Nowadays, though, social media has made that option pretty much untenable. No author who is now establishing themselves can afford to be reclusive - in fact, even if you want to be, your agent or publisher will pressure you to "get out there".
If you're self-published, even worse - you'll have to get out there on Goodreads, Amazon, Facebook, Instagram, maybe even TikTok.
You'll certainly have to do emails to everyone you know and even more people that you don't.
Why? Because it's the best way to sell lots and lots of books,
Let's start with the most basic networking tool: a website. There are lots of free tools online for you to create your own website nowadays but, if you're a total techno-peasant, you can pay for one. Rates aren't too ridiculous. You want to make sure your website looks good and, most importantly, is easy to navigate.
Most importantly, make sure your website has stuff for readers to navigate to!
What do you start with? Obviously, your book or books. Make sure all your titles are prominently displayed with cover art thumbnail photos, blurbs, excerpts, and links to your social media, like your professional Facebook page, Twitter account, Instagram, etc.
You should also provide links to other sites where your books can be purchased, like your Amazon page, and to interviews you've done or to book reviews.
Include a personal statement on your website's landing page (that's the first page visitors see when they link to your website.
You'll also want to include a press kit. That's a downloadable package that includes all the information fans and, more importantly, journalists will want about you.
Prepare your press kit (or pay for it to get done) keeping in mind what a journalist would need if they're doing an in-depth profile or a long interview with you.
For instance, you should have your bio in three different lengths: 75 words, 150, and 300. That makes life easy for the journalist since they can just choose the one they want to drop into their article.
A nice touch is to include some sort of special piece that will interest readers. This can be a really gripping article, an excerpt from your book, or even a useful link. It has to evergreen, though - something that can be read or used and certainly shared years later without being dated.
Then there's that old but still reliable social media workhorse: email. There's really no better avenue for marketing your book and yourself. If you don't have one already, build up a contact list, starting with family and friends and expanding to people who might be interested in your book. You can also buy a relevant list from sites like Bookbub.
But don't email about your book, at least not immediately. Your email thread should focus on writing. Send regular emails to the group, perhaps about once a week, about the life of a writer.
What's a typical day like? What are the challenges for a writer who also has a regular job (as most do)? How do you name characters? What are your favorite words? The list of things readers like to know about writers is almost endless.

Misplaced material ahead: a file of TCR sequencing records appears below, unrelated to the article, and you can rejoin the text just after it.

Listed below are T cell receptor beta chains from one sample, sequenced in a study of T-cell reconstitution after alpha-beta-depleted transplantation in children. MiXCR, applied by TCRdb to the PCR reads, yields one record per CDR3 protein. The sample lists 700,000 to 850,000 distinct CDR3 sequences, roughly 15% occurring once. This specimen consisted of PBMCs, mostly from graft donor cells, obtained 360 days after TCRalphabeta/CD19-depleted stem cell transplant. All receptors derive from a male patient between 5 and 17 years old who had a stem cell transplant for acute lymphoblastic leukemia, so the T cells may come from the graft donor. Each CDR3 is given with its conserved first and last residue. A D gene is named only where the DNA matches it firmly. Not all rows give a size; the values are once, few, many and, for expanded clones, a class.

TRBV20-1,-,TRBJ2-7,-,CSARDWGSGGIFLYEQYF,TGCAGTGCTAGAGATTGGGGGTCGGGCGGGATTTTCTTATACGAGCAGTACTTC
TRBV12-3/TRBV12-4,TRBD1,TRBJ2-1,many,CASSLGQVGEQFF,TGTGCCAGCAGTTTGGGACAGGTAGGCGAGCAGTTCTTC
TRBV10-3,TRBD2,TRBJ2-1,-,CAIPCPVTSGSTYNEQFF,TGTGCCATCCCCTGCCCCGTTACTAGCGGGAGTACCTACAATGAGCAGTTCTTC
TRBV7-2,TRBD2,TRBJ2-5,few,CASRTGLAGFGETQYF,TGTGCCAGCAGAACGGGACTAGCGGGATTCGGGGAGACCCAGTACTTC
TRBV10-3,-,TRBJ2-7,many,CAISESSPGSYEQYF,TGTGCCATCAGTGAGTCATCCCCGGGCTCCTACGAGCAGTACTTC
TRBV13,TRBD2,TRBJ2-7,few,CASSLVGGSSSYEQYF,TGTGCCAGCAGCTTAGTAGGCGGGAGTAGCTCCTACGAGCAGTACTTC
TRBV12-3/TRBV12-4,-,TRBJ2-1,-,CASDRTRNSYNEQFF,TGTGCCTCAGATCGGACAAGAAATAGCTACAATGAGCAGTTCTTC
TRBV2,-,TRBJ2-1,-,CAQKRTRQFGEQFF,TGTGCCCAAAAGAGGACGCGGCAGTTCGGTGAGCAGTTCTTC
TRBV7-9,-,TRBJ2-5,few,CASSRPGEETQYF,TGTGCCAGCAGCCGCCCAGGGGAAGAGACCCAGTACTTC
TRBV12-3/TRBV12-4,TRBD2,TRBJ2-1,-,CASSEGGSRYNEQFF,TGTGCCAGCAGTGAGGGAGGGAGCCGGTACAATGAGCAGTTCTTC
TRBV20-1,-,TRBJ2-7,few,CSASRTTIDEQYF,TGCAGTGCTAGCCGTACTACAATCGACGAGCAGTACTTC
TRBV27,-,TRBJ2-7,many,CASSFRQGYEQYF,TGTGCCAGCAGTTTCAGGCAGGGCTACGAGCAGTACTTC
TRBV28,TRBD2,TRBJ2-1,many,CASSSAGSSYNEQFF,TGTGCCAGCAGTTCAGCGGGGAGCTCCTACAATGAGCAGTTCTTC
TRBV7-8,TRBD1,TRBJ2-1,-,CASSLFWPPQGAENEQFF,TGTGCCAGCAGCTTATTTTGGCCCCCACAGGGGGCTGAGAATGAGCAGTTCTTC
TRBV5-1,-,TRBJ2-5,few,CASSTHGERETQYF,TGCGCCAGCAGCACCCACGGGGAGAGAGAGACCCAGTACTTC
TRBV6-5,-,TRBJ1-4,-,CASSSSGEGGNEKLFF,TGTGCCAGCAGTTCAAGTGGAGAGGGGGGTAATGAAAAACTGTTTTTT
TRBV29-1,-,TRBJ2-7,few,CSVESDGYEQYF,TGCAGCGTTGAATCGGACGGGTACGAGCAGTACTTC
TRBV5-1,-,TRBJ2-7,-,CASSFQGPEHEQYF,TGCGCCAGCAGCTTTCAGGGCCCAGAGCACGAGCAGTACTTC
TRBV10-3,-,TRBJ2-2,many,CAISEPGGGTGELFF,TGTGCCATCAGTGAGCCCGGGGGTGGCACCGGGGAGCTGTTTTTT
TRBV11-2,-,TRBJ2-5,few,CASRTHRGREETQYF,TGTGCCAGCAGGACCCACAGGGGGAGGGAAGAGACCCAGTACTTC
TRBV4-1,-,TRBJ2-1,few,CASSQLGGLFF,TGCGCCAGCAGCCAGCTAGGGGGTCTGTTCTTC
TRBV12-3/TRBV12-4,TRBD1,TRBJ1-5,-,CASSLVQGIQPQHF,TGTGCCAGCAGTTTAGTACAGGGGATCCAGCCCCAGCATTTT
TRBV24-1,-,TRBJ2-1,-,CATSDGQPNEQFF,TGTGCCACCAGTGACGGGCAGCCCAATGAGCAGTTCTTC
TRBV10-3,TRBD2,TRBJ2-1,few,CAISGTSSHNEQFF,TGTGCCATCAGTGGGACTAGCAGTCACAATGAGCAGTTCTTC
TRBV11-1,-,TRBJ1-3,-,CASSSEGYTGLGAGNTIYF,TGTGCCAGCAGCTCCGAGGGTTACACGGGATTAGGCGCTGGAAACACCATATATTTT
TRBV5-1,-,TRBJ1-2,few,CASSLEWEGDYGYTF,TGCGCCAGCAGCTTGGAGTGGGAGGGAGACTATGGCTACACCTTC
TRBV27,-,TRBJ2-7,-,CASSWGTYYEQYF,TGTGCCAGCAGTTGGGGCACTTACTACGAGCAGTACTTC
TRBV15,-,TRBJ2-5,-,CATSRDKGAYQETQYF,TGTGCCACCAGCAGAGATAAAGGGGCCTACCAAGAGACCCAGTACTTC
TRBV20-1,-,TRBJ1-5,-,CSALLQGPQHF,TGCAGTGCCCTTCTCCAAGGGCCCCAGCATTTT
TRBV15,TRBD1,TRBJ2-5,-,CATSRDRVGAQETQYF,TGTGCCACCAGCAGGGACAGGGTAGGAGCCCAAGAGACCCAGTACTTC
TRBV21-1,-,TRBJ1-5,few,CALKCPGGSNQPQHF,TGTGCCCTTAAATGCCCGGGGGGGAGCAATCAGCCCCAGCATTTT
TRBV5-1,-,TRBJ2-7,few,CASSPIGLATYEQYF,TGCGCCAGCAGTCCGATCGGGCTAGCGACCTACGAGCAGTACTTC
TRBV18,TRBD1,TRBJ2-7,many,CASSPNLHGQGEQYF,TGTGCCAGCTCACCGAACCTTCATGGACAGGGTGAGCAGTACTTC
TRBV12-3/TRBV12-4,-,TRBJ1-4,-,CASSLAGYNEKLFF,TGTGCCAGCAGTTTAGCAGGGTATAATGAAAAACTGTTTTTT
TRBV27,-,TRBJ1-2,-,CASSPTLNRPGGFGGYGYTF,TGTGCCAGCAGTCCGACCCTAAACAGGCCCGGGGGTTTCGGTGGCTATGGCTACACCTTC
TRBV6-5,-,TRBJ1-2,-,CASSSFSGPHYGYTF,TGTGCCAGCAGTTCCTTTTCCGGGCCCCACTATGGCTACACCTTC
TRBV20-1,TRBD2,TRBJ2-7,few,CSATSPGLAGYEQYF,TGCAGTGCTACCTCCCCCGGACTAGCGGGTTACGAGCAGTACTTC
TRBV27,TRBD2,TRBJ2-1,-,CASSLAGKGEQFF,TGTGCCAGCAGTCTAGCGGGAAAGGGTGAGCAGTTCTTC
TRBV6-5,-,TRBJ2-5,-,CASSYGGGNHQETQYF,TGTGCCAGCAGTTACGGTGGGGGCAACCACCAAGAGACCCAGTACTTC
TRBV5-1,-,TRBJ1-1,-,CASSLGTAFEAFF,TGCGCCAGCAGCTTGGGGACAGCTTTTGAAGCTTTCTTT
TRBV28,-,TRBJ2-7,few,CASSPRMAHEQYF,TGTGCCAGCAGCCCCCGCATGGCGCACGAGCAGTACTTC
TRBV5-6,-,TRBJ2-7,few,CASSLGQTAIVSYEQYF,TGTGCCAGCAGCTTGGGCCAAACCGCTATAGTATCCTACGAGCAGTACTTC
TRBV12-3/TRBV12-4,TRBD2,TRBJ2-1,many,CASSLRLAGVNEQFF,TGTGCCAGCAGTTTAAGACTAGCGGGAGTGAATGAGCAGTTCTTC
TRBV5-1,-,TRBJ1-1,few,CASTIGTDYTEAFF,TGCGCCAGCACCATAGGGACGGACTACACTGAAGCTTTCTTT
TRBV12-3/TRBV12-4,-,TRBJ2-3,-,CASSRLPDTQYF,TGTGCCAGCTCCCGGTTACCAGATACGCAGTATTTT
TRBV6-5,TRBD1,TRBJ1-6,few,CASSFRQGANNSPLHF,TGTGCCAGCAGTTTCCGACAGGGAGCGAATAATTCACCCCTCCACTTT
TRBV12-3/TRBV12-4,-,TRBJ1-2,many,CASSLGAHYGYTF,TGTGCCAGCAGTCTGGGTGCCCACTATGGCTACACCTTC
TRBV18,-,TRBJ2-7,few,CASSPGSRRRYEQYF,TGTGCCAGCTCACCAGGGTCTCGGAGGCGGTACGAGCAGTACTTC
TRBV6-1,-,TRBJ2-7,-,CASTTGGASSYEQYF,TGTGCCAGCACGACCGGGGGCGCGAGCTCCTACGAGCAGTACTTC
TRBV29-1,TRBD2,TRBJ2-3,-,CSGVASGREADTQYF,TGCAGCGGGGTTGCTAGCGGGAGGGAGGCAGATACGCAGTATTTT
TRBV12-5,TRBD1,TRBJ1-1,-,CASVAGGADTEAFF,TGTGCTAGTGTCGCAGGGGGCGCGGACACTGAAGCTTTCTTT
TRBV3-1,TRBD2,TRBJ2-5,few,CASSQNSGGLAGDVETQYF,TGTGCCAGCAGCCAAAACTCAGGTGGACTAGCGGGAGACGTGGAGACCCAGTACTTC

Once you have created your own social media sites, you have to start connecting with others. This is where more direct networking starts.
Find groups that are interested in books - more specifically, your type of book. But don't join these groups and immediately start touting yourself as an author and talking about your book. That will turn people off and, in any case, is not very good manners.
Instead, try to contribute meaningfully to ongoing discussions. make sure your posts are graceful and polite. Get in on relevant Facebook events. If you don't want to have your own blog, write an occasional guest blog on sites that allow this and which have an audience that might like your book. Don't ever post intrusive content. Instead, connect people with causes and ideas.
Chatting about books has moved to the online world, but that doesn't mean you should ignore the real world. Non-fiction authors, in particular, make speaking at events part of their business model. If they aren't naturally good public speakers, they train themselves to be.
Being a professional speaker makes you stand out in the marketplace of authors. After all, most authors are introverts. So practice reading your own work aloud. Learn to deliver your prose with aplomb. That way you can be confident at book signings, readers' and writers' conventions, and events at libraries and even coffee shops.
And, after your talk or reading comes the important part: conversing with the audience. Answer questions, let people get to know you. Because, even in this age of social media, the most effective marketing gets done through the personal touch.
Always have business cards with your phone number and email to hand out. But only give them to someone after you've had a conversation with them. after conversation. remember, you're not at these events as a promoter, you're there as a networker. Provide value, even if all you've done is have an interesting chat with somebody.
Your goal is to build real interpersonal connections. You want to know all kinds of people and have them know you, because you never know who's interested in what and who knows who.
You want to create a network that will continue to exist even if the Internet collapsed tomorrow.
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